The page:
Why is it everyone is trying to find someone to blame for this "subprime" issue. Everyone is to blame, but no one held a gun to the borrower's head to sign the mortgage. Okay let's blame someone:

1. Congress for the tax laws which make mortgage interest tax decuctable, but not rent;
2. The President for not enforcing fair lending laws, which make it a crime to lend money on a mortgage if the borrower does not have the ability to repay;
3. Real Estate Broker - Selling too much house to the borrower who cannot afford it;
4. The mortgage broker for selling the borrower the mortgage product which the borrower cannot afford;
5. The aggregator (Countrywide, Washington Mutual, Option one, and many many more who created a conduit to funnel the mortgages to Wall Street Dealers;
6. Wall Street Dealers who have no idea what a mortgage is other than a commodity to be securitized;
7. Leverage Firms who purchased the securities with minimal cash, leveraged their balance sheets to squeeze out the last bit of yield, and, note last or least, the ones with the highest degree of blame is;
The Rating Agencies, i.e. Standard and Poor's and Moody's. These agencies are the one's who are suppose to be the gate keepers. To add sanity to the market, but,,,,,, they collected their rating fees and can sit and say they did their job, but market conditions changed and they cannot be held accountable.

Prudent lenders, Banks, Savings Banks and Credit unions did not put these mortgages on their books. Do you know why, because their regulators only allow minimal speculative lending.

All the blame above is useless as they all have pocketed their money. The rating agencies will not rate a mortgage issue today, regardless of the quality of the loans. Now, because of their situation, they are hurting good quality borrowers who have managed their credit historically.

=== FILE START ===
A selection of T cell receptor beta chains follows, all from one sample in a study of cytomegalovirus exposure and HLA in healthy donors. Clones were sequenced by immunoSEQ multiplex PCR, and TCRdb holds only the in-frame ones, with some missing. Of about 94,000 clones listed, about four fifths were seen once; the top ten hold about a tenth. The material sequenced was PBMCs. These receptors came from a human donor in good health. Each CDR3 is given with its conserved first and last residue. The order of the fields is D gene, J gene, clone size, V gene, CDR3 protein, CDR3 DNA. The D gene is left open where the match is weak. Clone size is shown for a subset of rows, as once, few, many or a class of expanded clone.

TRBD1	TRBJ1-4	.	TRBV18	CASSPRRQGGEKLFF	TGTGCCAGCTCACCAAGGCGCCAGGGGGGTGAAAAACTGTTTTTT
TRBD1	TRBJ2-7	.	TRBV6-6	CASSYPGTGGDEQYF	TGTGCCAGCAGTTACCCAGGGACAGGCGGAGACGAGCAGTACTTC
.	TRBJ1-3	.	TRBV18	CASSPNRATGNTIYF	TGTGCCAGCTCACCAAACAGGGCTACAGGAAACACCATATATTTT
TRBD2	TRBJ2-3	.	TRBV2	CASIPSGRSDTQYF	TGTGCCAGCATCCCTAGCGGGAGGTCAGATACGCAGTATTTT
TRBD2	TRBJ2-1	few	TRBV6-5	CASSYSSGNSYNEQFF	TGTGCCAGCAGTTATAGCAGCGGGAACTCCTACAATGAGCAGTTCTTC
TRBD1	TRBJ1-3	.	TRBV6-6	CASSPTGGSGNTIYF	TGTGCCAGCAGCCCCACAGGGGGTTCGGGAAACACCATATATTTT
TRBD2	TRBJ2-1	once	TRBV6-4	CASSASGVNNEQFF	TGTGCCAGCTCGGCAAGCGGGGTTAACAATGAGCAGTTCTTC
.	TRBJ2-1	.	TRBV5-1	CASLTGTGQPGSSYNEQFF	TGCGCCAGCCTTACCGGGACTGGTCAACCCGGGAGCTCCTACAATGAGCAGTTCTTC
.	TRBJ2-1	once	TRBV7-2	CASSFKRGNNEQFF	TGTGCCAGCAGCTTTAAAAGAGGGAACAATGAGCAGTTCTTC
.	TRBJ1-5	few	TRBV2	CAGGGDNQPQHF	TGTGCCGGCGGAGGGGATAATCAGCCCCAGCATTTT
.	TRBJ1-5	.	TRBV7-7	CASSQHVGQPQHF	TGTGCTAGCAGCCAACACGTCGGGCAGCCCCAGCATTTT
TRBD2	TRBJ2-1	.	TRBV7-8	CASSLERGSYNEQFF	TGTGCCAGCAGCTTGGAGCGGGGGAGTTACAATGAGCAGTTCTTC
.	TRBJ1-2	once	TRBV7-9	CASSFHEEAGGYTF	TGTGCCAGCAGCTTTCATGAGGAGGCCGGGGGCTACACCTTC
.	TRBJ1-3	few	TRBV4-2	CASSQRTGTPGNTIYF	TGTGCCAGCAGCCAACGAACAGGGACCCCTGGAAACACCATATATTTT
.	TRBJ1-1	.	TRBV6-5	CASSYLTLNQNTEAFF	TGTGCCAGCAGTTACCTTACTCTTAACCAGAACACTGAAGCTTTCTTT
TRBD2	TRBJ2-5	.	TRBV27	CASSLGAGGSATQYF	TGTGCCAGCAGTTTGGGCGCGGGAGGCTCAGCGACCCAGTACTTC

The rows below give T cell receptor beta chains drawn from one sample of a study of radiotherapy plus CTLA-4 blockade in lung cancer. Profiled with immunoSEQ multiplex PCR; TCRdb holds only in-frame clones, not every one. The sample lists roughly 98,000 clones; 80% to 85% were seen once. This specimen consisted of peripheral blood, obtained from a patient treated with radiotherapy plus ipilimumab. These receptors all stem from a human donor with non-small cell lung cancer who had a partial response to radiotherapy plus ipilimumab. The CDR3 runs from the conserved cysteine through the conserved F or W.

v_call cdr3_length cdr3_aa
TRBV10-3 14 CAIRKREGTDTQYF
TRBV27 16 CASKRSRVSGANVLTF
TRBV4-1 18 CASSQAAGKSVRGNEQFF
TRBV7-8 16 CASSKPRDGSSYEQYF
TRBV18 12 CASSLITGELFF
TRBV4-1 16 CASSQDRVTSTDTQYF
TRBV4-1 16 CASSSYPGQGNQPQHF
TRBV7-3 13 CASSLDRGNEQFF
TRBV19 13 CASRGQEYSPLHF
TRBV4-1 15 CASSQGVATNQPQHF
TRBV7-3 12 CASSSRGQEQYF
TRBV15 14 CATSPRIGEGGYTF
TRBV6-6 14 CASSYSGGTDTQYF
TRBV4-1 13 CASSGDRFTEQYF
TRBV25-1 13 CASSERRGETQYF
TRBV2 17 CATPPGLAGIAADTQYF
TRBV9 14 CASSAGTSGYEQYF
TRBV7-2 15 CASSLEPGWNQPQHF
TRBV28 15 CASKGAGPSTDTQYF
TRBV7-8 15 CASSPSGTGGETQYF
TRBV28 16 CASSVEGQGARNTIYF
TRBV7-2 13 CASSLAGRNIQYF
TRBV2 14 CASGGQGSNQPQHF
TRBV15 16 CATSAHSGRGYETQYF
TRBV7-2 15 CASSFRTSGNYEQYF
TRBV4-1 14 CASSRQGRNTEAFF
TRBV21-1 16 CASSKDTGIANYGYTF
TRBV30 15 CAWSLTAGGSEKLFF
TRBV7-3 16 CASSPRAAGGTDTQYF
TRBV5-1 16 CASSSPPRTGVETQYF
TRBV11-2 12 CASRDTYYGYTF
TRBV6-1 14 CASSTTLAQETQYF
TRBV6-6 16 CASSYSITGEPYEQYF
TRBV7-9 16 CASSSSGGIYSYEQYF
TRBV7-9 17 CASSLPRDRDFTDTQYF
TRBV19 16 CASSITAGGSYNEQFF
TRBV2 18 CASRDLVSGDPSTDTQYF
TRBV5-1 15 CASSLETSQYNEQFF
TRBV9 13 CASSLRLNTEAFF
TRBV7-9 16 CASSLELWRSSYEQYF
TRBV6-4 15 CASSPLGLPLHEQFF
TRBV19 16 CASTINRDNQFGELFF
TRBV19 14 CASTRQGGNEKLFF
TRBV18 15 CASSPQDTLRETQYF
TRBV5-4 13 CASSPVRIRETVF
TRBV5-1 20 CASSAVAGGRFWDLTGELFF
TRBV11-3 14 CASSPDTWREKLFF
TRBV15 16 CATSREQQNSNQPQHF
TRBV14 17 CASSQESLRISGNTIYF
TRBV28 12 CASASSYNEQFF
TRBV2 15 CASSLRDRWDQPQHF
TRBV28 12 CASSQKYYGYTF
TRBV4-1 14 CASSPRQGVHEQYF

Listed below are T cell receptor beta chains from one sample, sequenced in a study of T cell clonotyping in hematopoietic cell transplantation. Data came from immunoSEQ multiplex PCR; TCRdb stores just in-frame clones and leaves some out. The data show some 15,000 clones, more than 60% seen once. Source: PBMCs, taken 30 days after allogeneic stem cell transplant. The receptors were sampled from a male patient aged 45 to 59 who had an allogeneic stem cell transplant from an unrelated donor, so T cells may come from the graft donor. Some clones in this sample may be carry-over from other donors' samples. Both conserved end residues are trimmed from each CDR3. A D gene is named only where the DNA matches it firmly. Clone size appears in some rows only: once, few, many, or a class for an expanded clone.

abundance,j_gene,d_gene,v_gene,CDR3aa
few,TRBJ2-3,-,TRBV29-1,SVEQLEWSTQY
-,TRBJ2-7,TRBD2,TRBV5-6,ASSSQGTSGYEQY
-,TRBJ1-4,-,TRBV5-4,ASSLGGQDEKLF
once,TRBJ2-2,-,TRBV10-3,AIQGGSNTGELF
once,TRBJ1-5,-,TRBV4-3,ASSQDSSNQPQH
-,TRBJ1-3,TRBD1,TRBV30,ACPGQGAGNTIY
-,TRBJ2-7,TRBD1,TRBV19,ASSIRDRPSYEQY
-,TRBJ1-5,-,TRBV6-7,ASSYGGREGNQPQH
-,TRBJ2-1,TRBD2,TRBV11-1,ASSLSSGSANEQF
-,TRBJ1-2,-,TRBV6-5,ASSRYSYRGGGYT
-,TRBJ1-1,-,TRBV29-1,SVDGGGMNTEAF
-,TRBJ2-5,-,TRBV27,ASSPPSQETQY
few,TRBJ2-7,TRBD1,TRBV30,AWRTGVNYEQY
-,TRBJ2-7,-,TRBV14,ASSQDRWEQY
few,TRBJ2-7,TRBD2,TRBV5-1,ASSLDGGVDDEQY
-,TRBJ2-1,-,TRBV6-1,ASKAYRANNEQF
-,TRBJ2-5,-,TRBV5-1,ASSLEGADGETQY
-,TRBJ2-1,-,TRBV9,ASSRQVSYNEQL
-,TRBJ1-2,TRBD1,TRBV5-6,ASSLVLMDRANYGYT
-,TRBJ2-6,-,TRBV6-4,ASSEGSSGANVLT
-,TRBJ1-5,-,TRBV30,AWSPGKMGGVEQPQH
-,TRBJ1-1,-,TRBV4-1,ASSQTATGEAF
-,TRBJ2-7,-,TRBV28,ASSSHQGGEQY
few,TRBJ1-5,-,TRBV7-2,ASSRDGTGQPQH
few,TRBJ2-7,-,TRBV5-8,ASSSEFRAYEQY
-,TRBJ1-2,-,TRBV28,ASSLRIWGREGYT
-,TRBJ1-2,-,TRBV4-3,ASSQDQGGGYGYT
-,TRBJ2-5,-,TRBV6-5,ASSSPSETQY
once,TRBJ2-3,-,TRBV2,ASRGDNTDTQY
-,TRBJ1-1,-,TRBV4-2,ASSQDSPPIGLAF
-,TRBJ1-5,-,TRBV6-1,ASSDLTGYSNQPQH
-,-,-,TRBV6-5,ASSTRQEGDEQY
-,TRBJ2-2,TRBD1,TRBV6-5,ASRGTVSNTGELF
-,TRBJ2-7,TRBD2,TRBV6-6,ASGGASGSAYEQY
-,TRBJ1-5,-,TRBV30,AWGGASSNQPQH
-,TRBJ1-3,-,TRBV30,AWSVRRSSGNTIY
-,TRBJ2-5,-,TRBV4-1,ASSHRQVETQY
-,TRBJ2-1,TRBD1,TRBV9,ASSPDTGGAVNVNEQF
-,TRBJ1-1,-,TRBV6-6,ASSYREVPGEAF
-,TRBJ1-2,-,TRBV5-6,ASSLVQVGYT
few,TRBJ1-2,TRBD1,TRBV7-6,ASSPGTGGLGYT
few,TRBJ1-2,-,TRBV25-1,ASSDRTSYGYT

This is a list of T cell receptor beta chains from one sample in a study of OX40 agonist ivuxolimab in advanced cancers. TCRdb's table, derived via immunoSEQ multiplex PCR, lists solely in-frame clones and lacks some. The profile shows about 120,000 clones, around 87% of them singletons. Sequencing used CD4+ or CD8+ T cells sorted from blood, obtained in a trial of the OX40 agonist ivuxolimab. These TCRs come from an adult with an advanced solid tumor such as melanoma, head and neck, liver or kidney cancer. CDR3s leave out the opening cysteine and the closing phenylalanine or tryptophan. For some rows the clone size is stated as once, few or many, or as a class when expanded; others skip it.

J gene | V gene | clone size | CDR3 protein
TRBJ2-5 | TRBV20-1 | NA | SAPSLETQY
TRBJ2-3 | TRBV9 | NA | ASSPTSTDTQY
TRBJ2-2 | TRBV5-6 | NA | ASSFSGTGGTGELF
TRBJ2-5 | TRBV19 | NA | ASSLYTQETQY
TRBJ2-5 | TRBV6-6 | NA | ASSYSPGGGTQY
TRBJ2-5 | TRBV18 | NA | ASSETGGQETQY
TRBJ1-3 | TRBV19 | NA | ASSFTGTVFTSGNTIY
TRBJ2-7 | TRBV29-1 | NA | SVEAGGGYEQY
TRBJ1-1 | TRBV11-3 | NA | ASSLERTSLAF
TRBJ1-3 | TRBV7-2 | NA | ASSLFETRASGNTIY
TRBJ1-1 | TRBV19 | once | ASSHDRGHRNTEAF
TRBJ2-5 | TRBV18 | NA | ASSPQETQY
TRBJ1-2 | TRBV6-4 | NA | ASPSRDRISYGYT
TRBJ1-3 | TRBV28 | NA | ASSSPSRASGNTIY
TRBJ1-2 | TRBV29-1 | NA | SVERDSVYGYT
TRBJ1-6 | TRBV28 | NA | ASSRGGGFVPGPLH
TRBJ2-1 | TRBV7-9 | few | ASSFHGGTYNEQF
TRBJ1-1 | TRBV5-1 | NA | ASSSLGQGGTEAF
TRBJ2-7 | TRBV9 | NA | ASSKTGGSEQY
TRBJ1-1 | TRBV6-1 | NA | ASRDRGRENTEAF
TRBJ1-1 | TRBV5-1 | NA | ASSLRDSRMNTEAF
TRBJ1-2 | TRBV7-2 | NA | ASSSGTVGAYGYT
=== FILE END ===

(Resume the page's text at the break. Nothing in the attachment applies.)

Again, most homeowners, allow a broker to make the decision on the homeowners largest investment. Shame on the homeowner for not reading up on what is available to them.

Does anyone care?

very interesting article.

"The more likely explanation is that people are planning on selling their new houses after just 2-3 years for a hefty profit after refinancing. This is a carefully-planned risk: the housing market is booming, so if I buy a house for $300k, pay only interest, refinance at $400k in 2 years, I'll have made a ton of money without having to really put any money down."

Which brings us to another one to blame: congress for making gains on home sales tax-free if you hold the house for two years. That is the sole reason for the 2/28 loan. If the law said you have to hold the property one year, the loan "product" would feature a one year teaser rate and 29 year libor-plus-7 percent or whatever ridiculous interest rate they're using now.

The entire bubble was predicated on tax-free capital gains, currently available only to hedge fund owners and doggy-brained house flippers.

By stuntmidget (not verified) on 09 Aug 2007 #permalink

"no one held a gun to the borrower's head to sign the mortgage"

AKA the drug dealers' argument.

By Chris O'Neill (not verified) on 09 Aug 2007 #permalink

bv -

Yes, the promise typically was that house price increases would go on forever, so the rubes would make a whole lot of cash selling even if they couldn't refinance.. which just meant that even riskier loans would be accepted.

Remember that subprime loans are *by definition* made to people with poor money management/math skills, and I'd guess these would be the people in the population most likely to favour immediate reward (A new house!) over delayed gratification.

This hits everyone else, because house prices are based on the relatively small number of houses sold vs. the total number of houses. So a relatively small number of people taking on unrealistic mortgages can upset the whole market.